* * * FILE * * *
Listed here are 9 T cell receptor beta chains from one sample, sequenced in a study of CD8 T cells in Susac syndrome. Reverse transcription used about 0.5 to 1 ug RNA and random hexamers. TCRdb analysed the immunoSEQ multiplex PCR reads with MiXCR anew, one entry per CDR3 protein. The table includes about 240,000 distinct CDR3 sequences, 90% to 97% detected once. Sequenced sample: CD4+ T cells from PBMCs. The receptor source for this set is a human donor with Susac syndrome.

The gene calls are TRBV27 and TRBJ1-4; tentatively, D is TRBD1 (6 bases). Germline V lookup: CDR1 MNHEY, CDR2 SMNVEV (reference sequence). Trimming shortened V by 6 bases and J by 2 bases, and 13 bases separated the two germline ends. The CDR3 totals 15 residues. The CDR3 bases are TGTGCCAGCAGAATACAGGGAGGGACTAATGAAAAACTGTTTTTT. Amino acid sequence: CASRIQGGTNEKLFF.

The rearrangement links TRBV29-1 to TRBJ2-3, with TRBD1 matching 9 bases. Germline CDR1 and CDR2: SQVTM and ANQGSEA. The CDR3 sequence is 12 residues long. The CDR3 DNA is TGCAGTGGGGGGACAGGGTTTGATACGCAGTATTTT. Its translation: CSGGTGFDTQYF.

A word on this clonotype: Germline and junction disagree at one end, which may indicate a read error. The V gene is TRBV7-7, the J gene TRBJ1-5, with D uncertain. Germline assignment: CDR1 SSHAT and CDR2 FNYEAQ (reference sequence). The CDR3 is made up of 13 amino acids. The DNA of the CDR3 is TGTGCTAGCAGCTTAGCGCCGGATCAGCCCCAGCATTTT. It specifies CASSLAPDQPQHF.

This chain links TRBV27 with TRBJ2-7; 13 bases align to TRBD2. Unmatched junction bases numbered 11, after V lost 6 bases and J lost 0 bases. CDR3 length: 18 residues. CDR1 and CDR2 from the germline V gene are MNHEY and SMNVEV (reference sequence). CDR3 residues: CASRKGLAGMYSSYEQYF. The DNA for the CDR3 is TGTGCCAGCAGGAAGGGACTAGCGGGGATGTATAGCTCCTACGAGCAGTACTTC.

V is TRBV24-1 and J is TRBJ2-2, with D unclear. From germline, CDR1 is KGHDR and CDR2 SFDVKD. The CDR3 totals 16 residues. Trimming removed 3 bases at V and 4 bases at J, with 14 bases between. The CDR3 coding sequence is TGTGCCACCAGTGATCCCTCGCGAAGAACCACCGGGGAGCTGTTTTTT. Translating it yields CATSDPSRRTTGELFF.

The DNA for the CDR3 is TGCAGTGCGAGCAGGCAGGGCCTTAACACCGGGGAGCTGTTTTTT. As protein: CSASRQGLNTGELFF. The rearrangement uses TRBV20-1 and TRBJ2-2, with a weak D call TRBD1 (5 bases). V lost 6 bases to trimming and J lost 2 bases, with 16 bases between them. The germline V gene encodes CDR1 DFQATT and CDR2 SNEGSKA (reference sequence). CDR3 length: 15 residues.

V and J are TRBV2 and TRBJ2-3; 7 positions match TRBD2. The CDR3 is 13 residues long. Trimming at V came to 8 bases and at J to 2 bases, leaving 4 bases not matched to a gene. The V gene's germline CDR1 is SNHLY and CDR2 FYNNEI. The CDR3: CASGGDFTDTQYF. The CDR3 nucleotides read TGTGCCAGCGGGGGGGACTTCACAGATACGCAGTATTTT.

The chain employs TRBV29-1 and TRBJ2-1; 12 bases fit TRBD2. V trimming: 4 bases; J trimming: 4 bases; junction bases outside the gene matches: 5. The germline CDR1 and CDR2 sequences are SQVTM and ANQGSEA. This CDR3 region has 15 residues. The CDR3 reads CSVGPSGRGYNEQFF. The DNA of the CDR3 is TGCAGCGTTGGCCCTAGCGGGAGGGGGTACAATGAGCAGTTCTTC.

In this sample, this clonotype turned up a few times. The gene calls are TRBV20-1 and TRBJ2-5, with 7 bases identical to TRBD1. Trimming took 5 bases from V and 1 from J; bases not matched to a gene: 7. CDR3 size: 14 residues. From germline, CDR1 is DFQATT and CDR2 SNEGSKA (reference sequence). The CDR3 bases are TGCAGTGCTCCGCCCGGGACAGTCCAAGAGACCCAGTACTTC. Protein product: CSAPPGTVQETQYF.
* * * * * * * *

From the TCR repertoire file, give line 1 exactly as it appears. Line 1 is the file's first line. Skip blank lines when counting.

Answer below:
Listed here are 9 T cell receptor beta chains from one sample, sequenced in a study of CD8 T cells in Susac syndrome. Reverse transcription used about 0.5 to 1 ug RNA and random hexamers. TCRdb analysed the immunoSEQ multiplex PCR reads with MiXCR anew, one entry per CDR3 protein. The table includes about 240,000 distinct CDR3 sequences, 90% to 97% detected once. Sequenced sample: CD4+ T cells from PBMCs. The receptor source for this set is a human donor with Susac syndrome.